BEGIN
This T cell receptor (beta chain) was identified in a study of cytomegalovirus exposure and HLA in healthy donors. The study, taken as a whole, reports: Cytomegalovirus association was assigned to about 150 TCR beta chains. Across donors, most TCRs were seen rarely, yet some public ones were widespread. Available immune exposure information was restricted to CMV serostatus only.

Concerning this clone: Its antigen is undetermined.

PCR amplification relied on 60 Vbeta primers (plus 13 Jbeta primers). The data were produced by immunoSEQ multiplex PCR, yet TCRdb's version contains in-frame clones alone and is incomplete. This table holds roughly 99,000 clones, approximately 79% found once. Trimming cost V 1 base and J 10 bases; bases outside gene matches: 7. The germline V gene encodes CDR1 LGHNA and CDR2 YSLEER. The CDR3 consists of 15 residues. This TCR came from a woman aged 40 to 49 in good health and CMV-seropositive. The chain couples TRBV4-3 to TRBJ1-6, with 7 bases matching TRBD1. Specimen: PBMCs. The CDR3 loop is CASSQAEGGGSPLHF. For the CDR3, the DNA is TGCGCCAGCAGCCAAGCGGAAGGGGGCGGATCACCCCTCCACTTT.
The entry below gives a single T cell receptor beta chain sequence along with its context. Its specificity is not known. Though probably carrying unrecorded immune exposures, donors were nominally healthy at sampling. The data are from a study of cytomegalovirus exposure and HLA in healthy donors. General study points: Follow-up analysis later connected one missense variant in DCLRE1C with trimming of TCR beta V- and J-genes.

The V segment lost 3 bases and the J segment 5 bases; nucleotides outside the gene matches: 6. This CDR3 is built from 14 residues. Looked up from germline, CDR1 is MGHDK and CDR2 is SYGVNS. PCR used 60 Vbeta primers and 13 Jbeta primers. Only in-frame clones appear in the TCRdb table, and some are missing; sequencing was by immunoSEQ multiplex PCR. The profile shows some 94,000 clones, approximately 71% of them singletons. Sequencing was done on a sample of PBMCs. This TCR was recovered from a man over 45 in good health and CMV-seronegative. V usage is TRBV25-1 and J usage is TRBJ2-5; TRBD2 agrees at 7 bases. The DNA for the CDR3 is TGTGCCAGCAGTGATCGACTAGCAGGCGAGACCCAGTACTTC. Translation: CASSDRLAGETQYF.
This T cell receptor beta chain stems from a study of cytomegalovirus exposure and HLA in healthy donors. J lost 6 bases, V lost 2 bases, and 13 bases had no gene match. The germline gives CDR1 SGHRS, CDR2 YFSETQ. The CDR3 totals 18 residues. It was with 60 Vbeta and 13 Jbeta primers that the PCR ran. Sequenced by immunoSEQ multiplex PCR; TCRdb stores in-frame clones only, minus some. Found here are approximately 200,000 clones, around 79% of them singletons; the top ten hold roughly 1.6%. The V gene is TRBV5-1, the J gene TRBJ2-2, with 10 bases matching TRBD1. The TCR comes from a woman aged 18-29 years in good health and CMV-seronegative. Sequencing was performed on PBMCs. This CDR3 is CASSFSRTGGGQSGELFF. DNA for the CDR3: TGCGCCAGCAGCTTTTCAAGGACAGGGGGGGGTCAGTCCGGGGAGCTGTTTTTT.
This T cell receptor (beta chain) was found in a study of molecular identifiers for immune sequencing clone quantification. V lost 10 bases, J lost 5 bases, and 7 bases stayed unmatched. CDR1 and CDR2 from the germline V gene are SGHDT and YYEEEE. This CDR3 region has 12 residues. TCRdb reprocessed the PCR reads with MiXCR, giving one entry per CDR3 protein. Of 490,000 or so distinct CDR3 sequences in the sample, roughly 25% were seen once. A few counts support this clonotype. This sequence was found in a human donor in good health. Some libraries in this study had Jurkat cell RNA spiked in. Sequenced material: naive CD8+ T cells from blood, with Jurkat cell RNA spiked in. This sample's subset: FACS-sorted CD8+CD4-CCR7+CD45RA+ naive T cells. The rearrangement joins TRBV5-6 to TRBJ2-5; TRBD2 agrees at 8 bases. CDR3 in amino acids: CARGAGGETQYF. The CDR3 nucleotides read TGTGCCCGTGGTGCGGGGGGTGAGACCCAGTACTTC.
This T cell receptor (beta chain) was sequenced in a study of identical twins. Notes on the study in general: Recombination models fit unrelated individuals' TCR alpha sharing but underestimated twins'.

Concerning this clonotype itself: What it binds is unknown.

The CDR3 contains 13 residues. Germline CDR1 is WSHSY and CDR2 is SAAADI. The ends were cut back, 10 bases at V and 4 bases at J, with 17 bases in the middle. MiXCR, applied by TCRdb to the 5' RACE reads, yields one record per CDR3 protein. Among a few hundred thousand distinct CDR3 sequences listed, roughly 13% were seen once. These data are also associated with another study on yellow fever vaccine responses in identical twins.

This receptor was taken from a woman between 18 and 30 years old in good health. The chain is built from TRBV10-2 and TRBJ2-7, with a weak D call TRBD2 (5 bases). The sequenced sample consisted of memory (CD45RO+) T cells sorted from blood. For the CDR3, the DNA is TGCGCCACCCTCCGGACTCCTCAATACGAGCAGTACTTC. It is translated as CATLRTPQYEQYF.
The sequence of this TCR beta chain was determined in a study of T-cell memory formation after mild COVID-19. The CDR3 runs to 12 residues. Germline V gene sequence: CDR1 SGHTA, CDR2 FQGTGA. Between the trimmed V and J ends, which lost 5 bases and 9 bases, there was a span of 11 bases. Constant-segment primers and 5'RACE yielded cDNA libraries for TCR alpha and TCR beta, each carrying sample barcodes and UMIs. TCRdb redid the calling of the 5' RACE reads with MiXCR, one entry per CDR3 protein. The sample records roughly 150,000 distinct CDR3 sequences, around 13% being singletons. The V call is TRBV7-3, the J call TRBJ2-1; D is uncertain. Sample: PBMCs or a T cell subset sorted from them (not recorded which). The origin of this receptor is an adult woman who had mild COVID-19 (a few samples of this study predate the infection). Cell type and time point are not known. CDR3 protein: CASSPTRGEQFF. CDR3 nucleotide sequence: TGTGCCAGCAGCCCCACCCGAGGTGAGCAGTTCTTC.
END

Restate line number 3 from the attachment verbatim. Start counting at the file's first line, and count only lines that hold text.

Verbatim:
PCR amplification relied on 60 Vbeta primers (plus 13 Jbeta primers). The data were produced by immunoSEQ multiplex PCR, yet TCRdb's version contains in-frame clones alone and is incomplete. This table holds roughly 99,000 clones, approximately 79% found once. Trimming cost V 1 base and J 10 bases; bases outside gene matches: 7. The germline V gene encodes CDR1 LGHNA and CDR2 YSLEER. The CDR3 consists of 15 residues. This TCR came from a woman aged 40 to 49 in good health and CMV-seropositive. The chain couples TRBV4-3 to TRBJ1-6, with 7 bases matching TRBD1. Specimen: PBMCs. The CDR3 loop is CASSQAEGGGSPLHF. For the CDR3, the DNA is TGCGCCAGCAGCCAAGCGGAAGGGGGCGGATCACCCCTCCACTTT.